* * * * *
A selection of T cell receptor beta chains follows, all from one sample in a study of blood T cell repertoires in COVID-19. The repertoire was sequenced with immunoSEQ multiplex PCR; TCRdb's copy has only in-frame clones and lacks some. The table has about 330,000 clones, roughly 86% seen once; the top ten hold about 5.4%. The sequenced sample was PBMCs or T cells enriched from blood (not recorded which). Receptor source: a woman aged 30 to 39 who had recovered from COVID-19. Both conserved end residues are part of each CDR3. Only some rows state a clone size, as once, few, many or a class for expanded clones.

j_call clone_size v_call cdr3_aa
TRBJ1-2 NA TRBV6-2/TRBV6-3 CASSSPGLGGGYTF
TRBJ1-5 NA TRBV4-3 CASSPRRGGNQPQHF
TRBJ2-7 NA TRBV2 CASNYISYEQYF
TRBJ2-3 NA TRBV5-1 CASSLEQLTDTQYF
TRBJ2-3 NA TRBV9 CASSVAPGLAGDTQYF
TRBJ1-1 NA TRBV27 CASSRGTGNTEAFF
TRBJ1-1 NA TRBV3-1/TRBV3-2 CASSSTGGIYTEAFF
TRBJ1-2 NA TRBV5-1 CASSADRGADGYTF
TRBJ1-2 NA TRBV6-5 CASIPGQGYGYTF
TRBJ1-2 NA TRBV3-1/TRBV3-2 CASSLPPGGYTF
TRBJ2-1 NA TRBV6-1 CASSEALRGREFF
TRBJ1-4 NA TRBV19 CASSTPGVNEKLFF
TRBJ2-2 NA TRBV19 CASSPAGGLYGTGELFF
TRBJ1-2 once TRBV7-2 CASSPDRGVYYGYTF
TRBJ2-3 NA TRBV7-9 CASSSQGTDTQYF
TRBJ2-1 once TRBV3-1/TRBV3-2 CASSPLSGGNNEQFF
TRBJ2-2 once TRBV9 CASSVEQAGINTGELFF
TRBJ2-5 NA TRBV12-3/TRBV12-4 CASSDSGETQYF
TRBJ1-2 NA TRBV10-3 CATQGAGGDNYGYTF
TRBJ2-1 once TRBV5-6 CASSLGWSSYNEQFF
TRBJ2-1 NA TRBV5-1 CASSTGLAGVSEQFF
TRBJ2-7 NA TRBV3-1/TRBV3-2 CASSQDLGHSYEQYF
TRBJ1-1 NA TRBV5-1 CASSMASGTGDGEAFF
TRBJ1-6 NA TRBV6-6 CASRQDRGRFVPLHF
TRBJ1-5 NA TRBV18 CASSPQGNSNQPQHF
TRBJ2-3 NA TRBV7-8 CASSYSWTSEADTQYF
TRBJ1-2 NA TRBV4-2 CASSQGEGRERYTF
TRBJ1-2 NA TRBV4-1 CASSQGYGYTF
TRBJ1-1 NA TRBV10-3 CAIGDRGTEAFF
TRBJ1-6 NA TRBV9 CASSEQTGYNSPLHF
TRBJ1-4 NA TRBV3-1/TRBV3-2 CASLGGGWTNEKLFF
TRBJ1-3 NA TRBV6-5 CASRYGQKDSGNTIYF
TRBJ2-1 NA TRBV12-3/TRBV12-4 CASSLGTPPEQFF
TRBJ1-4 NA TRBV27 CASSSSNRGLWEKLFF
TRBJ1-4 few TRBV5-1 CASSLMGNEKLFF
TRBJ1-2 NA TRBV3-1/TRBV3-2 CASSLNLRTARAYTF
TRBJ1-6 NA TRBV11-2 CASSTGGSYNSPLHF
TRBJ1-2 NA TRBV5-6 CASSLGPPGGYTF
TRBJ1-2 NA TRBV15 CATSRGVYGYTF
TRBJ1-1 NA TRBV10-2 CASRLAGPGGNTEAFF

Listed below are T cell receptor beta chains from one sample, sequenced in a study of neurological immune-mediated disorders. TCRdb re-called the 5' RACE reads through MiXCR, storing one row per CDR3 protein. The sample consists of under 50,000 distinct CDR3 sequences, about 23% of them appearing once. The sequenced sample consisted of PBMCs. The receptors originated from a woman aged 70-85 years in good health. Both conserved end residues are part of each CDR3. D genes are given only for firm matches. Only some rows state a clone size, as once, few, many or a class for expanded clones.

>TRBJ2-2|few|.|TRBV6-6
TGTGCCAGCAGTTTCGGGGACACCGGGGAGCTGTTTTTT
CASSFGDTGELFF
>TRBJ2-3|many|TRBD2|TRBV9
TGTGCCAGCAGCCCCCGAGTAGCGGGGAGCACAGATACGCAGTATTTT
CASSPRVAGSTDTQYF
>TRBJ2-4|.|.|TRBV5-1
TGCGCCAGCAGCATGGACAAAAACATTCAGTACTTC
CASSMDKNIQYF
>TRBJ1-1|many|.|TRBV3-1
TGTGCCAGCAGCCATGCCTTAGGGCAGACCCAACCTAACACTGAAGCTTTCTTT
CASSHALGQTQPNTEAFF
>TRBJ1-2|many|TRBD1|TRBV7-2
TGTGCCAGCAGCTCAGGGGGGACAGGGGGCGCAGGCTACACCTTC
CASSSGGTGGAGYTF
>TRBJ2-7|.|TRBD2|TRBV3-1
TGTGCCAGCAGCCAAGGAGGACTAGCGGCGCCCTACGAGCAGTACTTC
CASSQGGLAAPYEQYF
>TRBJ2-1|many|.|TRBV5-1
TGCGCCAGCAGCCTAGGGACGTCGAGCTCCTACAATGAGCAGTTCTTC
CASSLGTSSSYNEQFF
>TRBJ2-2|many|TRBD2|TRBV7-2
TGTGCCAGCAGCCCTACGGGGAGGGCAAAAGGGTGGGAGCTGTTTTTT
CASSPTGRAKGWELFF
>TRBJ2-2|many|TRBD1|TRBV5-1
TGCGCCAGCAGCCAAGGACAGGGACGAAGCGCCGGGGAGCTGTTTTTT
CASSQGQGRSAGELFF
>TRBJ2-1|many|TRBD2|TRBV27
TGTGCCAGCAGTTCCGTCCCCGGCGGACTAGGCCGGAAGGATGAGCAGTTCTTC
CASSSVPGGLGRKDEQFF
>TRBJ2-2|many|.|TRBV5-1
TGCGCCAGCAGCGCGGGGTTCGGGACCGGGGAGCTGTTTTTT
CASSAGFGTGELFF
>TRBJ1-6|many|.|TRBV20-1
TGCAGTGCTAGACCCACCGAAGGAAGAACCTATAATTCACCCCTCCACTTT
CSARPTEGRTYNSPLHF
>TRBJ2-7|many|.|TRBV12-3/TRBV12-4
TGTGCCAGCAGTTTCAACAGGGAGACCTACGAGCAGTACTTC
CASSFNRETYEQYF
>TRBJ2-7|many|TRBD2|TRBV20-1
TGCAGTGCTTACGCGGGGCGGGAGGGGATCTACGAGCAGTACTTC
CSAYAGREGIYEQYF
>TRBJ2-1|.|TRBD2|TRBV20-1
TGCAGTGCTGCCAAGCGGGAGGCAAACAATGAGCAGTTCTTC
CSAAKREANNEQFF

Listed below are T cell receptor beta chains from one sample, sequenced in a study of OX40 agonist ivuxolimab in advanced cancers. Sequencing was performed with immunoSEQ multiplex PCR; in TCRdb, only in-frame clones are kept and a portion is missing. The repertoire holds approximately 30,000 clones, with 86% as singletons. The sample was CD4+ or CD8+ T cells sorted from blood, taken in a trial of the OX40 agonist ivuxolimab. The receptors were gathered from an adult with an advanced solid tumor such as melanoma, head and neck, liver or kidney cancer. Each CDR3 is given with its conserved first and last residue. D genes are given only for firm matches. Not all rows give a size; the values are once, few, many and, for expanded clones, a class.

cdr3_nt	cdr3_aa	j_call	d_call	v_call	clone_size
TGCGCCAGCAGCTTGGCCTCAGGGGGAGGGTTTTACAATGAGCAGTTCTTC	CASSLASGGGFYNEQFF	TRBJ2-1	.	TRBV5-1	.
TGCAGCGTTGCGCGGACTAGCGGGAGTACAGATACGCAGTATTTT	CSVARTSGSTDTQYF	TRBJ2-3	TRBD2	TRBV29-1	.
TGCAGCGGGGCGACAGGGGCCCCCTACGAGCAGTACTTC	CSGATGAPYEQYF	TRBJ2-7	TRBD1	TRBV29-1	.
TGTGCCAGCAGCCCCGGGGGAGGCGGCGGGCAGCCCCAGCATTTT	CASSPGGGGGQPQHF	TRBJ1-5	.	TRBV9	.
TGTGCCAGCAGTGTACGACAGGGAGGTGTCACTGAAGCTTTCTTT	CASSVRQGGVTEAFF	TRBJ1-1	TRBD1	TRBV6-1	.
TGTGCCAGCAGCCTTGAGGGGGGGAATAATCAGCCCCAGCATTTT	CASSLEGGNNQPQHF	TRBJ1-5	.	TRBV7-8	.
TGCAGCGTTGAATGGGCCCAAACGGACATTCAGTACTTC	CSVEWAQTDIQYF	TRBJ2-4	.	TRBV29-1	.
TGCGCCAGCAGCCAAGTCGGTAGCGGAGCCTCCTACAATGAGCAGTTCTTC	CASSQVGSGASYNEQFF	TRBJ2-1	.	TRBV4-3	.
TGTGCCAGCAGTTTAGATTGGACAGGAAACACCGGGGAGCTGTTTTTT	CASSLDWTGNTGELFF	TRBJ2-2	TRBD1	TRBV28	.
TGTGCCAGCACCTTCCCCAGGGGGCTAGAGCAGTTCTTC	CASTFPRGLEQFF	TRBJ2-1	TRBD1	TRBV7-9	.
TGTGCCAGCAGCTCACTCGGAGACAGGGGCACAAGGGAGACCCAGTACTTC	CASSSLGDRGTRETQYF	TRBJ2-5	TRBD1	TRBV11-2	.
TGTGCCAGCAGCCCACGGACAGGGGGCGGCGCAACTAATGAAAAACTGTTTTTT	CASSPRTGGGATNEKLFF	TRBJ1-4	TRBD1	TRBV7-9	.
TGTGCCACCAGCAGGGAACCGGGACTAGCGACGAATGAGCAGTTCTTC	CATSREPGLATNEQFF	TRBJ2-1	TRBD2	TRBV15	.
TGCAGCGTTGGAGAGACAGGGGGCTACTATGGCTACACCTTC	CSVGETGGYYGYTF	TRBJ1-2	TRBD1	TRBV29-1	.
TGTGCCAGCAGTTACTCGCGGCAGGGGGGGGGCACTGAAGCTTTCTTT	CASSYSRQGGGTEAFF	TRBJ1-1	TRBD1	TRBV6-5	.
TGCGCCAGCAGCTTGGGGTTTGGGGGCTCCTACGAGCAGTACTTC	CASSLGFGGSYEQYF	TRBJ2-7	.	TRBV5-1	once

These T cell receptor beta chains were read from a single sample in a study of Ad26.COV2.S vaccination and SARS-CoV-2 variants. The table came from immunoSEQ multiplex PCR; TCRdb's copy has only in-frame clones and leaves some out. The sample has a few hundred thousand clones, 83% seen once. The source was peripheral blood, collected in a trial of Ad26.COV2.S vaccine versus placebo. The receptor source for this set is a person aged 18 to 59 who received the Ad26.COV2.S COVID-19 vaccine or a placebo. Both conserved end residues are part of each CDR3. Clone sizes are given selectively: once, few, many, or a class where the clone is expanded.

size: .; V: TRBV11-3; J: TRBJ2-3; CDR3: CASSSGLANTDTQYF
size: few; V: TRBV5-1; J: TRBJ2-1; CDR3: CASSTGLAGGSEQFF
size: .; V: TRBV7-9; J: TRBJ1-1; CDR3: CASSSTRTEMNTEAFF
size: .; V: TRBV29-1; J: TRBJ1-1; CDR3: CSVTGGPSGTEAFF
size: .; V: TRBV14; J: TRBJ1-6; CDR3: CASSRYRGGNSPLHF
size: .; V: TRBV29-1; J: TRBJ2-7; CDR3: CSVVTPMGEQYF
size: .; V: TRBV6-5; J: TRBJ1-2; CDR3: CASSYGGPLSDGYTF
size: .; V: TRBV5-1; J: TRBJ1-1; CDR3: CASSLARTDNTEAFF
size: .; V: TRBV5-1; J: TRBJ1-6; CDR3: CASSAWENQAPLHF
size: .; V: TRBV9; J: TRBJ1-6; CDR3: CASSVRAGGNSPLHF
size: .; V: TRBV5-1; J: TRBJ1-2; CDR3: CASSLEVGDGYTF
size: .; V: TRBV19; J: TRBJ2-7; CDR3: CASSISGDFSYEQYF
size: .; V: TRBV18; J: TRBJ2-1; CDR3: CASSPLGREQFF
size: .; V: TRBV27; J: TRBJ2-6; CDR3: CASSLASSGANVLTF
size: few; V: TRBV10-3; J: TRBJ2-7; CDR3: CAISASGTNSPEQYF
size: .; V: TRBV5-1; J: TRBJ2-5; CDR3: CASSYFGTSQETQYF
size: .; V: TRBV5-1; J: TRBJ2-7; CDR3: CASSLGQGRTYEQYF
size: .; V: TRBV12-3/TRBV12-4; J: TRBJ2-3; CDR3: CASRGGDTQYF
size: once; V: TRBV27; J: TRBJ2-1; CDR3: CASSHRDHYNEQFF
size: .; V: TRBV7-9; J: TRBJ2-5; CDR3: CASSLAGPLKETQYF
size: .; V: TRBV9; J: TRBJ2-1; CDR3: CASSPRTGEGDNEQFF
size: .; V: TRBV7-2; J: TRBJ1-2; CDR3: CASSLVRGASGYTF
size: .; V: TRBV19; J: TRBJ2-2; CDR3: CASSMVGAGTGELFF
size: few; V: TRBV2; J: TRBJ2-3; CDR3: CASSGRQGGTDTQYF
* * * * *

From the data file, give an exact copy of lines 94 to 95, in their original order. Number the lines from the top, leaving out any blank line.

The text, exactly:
TGTGCCAGCAGCCCCGGGGGAGGCGGCGGGCAGCCCCAGCATTTT	CASSPGGGGGQPQHF	TRBJ1-5	.	TRBV9	.
TGTGCCAGCAGTGTACGACAGGGAGGTGTCACTGAAGCTTTCTTT	CASSVRQGGVTEAFF	TRBJ1-1	TRBD1	TRBV6-1	.